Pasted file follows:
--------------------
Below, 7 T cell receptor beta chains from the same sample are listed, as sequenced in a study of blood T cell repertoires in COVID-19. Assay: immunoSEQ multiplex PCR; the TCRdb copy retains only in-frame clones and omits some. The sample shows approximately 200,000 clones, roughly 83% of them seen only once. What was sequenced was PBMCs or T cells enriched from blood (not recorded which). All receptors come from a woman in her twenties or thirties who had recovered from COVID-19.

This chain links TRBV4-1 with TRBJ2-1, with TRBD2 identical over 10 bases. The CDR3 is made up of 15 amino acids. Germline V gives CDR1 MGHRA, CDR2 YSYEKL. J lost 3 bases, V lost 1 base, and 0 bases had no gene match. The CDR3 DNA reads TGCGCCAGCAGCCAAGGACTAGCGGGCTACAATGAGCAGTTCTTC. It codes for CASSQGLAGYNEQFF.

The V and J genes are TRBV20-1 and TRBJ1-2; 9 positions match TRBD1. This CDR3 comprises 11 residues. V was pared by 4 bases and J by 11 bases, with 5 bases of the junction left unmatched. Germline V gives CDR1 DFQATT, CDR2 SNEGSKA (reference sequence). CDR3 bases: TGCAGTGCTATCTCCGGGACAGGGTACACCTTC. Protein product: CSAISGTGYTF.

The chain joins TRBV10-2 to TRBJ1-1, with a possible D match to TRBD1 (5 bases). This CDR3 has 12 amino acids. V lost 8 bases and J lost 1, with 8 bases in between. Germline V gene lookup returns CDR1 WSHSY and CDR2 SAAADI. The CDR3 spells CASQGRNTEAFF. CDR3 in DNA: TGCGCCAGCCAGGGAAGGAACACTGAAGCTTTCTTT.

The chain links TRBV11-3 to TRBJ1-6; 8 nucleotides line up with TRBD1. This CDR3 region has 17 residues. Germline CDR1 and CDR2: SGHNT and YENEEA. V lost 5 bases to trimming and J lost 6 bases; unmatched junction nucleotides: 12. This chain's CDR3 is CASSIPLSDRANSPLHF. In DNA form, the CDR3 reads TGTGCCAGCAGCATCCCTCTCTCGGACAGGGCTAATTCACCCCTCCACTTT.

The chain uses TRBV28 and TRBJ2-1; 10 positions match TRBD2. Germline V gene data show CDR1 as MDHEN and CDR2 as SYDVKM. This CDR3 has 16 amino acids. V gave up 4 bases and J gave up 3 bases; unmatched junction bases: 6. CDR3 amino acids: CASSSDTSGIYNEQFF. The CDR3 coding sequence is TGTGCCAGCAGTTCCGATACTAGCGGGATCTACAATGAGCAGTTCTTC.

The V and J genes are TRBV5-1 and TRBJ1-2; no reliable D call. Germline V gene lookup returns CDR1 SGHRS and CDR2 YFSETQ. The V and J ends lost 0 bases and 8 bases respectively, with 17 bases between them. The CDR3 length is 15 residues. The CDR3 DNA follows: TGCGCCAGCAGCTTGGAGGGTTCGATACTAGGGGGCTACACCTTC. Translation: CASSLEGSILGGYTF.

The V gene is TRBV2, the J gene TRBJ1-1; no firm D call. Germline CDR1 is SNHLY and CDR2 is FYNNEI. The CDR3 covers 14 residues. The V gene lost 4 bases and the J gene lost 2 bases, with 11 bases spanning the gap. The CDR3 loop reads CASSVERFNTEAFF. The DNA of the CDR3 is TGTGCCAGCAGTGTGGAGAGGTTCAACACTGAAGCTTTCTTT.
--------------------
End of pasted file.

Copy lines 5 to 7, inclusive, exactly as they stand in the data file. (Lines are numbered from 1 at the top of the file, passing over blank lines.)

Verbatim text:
The chain links TRBV11-3 to TRBJ1-6; 8 nucleotides line up with TRBD1. This CDR3 region has 17 residues. Germline CDR1 and CDR2: SGHNT and YENEEA. V lost 5 bases to trimming and J lost 6 bases; unmatched junction nucleotides: 12. This chain's CDR3 is CASSIPLSDRANSPLHF. In DNA form, the CDR3 reads TGTGCCAGCAGCATCCCTCTCTCGGACAGGGCTAATTCACCCCTCCACTTT.

The chain uses TRBV28 and TRBJ2-1; 10 positions match TRBD2. Germline V gene data show CDR1 as MDHEN and CDR2 as SYDVKM. This CDR3 has 16 amino acids. V gave up 4 bases and J gave up 3 bases; unmatched junction bases: 6. CDR3 amino acids: CASSSDTSGIYNEQFF. The CDR3 coding sequence is TGTGCCAGCAGTTCCGATACTAGCGGGATCTACAATGAGCAGTTCTTC.

The V and J genes are TRBV5-1 and TRBJ1-2; no reliable D call. Germline V gene lookup returns CDR1 SGHRS and CDR2 YFSETQ. The V and J ends lost 0 bases and 8 bases respectively, with 17 bases between them. The CDR3 length is 15 residues. The CDR3 DNA follows: TGCGCCAGCAGCTTGGAGGGTTCGATACTAGGGGGCTACACCTTC. Translation: CASSLEGSILGGYTF.